Time to remove regional imbalances

THE Tribune carried an analysis of Punjab districts according to their development indices. Amritsar, Hoshiarpur, Jalandhar, Ludhiana, Nawanshahr, Kapurthala and Ropar were categorised an advanced districts while Ferozepore, Faridkot, Muktsar, Mansa, Bathinda and Sangrur wee listed as backward areas. Mansa was the most neglected one. No industrial, educational, business or development work is visible in this district.

In April, 1992, Mansa and Fatehgarh Sahib districts were carved out of Bathinda subdivision and Patiala district respectively. Muktsar, Moga and Nawanshahr got the district tag much later.

Generally, new districts are established for speedy development. After attaining the district status, Muktsar, Moga and Fatehgarh Sahib made rapid strides in infrastructure, education, industry, and health care. Mansa, however, has gone backward further. During the BJP-Akali regime (1997-2002), crores of rupees were pumped in for the development of Muktsar and Fatehgarh Sahib districts but not a pie for Mansa.

Sadly, no area can make progress without the patronage of political leaders. Muktsar and Fatehgarh Sahib had the support and patronage of Parkash Singh Badal and the late G.S. Tohra.

Unfortunately, Mansa has not produced any strong leader so far. Will the Amarinder Singh government help uplift this neglected district on priority?

T.R. GOYAL, Chandigarh



Save us from distress

THE Punjab government has approved the extension scheme of Longowal canal distributary covering Kubbe, Buggar, Bhure, Dhanaula and Lohakhera villages. This was to be made of brick floor i.e. lining of water course from milestone 87900 to 93900.

Work on this scheme started on December 8, 2001 at an estimated cost of Rs 30-32 lakh.

The total length of the canal distributary is 5,900 feet of which 3,600 has already been completed. The remaining work has been stopped following objection by some vested interests.

Though the Punjab and Haryana Court, in its order of Aug 14, 2002, has directed completion of the work, the Executive Engineer, Canal Department, Sangrur, has done little. We have met all the officers concerned but in vain. The Deputy Commissioner had promptly forwarded our application to him, but he has not yet complied with the orders.

We are facing problems as our land did not get water for over 12 years. We have a canal but we don’t get water. If the scheme is not completed early, our problems will increase. We appeal to Punjab Chief Minister Captain Amarinder Singh to help execute the scheme and save us from distress.

FARMERS of Kube, Buggar and Lohakhera villages, Sangrur district

Friend of trees

Roshni Johar’s call for protecting trees by refraining from exchange of greeting cards in the current season (Dec 23) is thought provoking. True, trees are indispensable for preserving the green cover on the earth. But for exchange of greetings, cards made out of wood pulp are equally a necessary evil.

Despite the communication revolution, the interactions have virtually frozen. The average man too is woe besotted. Only a few enlightened ones exchange welfare notes. We presume good wishes of our relatives even when not actually pronounced.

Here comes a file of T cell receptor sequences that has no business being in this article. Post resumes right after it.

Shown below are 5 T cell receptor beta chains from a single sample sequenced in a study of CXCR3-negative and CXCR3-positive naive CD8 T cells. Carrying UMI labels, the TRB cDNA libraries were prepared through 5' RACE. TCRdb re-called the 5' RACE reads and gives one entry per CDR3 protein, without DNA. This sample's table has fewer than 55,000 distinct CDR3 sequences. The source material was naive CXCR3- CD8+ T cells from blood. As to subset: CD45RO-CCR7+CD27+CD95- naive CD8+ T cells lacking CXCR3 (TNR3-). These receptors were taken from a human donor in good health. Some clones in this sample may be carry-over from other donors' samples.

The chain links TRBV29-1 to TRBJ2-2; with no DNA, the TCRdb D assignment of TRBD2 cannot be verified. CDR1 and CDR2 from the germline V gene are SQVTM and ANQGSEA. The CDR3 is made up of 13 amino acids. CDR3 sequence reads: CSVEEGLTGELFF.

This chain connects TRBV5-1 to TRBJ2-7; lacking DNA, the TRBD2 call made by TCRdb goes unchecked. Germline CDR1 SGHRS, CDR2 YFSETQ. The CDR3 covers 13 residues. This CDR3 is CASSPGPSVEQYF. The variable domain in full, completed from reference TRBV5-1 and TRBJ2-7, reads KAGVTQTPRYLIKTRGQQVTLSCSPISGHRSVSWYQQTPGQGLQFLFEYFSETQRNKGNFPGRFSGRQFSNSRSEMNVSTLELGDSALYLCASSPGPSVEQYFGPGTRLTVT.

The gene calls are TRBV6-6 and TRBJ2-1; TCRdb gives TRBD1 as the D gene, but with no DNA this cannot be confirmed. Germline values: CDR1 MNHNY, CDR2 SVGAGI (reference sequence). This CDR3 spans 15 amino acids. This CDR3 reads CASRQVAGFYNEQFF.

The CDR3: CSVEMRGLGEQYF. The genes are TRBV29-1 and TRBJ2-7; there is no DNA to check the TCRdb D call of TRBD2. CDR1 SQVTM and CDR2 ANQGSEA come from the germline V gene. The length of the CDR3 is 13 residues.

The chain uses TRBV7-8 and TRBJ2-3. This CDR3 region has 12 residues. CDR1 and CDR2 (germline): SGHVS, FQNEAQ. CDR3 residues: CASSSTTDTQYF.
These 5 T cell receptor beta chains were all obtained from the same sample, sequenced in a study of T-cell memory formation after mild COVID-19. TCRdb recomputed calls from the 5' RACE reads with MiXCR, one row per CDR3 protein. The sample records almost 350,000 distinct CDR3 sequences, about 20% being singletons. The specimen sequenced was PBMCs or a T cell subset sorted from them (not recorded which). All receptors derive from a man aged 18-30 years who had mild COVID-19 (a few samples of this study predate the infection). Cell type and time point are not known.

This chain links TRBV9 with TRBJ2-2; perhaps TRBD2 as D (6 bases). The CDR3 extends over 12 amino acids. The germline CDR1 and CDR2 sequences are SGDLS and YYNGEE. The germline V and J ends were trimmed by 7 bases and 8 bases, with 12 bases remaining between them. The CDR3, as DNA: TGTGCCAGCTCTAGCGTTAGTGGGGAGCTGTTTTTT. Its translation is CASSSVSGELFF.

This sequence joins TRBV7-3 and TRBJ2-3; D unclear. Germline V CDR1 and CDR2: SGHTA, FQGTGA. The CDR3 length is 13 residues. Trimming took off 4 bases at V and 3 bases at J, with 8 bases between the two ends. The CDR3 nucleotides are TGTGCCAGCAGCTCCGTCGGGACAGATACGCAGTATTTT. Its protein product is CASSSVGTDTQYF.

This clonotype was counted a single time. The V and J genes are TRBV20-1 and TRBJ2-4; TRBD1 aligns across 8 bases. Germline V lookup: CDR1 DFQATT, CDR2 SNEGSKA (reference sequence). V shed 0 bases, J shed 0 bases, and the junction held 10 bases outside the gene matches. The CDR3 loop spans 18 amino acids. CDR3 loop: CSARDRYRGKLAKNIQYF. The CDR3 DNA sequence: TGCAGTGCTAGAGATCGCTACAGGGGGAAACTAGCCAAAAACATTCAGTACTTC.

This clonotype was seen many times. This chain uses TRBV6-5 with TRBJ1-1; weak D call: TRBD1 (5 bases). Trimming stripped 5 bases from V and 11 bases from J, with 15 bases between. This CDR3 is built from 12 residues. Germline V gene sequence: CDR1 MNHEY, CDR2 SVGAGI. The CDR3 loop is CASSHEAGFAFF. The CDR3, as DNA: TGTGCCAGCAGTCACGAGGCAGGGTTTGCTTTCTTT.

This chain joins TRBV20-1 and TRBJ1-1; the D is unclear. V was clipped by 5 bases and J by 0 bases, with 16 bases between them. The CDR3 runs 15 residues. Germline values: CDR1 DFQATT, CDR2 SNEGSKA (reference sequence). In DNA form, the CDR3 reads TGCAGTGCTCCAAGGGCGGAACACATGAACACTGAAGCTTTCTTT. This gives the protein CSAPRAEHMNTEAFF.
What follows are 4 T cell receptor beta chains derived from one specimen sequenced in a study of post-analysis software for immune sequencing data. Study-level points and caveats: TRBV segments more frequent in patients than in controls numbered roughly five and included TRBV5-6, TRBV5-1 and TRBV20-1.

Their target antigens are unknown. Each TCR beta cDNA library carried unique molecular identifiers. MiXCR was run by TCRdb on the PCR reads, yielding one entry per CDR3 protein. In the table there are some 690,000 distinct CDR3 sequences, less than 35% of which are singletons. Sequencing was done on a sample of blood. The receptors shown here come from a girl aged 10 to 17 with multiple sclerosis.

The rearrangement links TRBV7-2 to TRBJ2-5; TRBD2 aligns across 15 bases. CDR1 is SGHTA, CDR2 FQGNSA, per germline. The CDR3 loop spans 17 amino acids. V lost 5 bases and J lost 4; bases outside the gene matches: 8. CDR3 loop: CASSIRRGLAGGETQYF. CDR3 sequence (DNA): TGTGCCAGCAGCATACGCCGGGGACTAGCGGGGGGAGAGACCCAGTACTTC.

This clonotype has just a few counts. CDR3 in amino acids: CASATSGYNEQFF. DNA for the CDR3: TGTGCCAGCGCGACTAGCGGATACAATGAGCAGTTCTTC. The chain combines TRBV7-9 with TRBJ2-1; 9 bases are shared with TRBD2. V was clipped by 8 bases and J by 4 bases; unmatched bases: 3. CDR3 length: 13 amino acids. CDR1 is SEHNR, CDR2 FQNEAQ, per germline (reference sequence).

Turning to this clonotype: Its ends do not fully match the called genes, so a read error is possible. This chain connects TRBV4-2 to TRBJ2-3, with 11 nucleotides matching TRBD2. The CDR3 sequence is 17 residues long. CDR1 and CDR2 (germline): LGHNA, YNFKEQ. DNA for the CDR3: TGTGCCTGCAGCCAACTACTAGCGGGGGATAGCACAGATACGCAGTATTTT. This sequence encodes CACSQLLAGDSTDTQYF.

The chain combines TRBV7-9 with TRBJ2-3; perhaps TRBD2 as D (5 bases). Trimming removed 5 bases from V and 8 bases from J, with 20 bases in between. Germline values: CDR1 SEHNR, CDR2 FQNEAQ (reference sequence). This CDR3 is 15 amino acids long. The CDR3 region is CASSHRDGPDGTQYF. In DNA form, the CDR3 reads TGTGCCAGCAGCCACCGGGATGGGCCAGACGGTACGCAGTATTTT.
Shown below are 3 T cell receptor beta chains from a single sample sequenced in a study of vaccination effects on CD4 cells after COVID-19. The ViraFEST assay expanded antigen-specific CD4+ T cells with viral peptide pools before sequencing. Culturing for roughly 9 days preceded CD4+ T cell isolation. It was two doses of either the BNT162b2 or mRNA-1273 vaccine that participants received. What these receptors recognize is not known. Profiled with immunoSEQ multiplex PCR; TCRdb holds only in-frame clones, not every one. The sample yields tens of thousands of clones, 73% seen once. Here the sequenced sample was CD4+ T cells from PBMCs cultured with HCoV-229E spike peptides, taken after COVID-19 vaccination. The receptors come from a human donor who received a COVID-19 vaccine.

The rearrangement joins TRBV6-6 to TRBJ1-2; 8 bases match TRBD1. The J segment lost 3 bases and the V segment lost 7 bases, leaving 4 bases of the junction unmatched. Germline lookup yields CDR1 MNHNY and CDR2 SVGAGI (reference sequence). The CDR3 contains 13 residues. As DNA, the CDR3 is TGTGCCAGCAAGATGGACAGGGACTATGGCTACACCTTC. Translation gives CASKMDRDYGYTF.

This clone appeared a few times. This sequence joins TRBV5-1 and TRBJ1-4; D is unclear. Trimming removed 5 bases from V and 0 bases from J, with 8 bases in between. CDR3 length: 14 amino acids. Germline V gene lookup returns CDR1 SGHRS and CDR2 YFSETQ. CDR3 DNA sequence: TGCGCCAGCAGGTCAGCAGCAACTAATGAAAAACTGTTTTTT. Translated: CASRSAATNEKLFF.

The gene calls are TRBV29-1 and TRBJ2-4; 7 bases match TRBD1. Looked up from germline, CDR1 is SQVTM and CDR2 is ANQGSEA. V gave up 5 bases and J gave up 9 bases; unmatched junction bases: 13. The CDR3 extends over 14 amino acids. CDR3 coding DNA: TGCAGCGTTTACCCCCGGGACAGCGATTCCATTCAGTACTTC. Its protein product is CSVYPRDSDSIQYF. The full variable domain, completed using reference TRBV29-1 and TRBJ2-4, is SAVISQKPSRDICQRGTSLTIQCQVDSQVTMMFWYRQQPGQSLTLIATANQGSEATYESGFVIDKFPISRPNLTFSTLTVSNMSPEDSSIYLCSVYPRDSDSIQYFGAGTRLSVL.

The western culture has brought about a healthy shift in our attitude to express our respect and love. Exchange of greeting cards once a year is part of that trend.

Many people consider exchange of cards as inane officiousness. But I send cards to my dear ones as my apology for being non-communicative for the rest of the year.

The point on protection of trees is appreciable. May be, we should go in for small cards. The paper products once used should not be burnt. The waste matter should be recycled instead. In addition to agriculture, we should plant in our land many more trees than what we actually fell.

K.L. NOATAY, New Delhi

Stamp duty hike

The Punjab government’s decision to increase stamp duty from 6 to 9 per cent on transfer of property could enhance the flow of black money to evade stamp duty. This could result in less revenue to the exchequer. As sources of such monetary transactions and profits (Capital Gains) thereof are governed by the provisions of the Income-Tax Act and are taxed between 20 and 30 per cent, people will avoid to pay heavy doses of taxes and stamp duties. The sale value of the immovable property is generally shown less than the market value in the sale deeds.

As stamp duty (State subject), Income Tax and Capital Gains (Centre subject) are inextricably interlinked, the Centre and the states, in close cooperation with each other, should amicably find out some solution to this problem.

C.R. JINDAL, Chandigarh

Public holidays

This has reference to the news-item “Punjab reduces public holidays in 2005 to 14” (Dec 30). The decision, belated though, is commendable. The general public was put to inconvenience on account of too many holidays. It would be worthwhile to stop the practice of allowing half-day holiday on the eve of Gurpurabs too as most government officials and employees hardly join nagar kirtans.

All the medical institutions should function on all days except on Sundays and three national holidays. The staff could avail themselves of 15 more days of casual leave in a year.

There is need to ensure punctuality, regular attendance and discipline in all the government offices. Occasional surprise checks serve no purpose. Instead, officers should undertake this job in a sustained manner. Habitual latecomers and unauthorised absentees should be sacked to improve the general work ethic.

Dr S.S. SOOCH, Jalandhar

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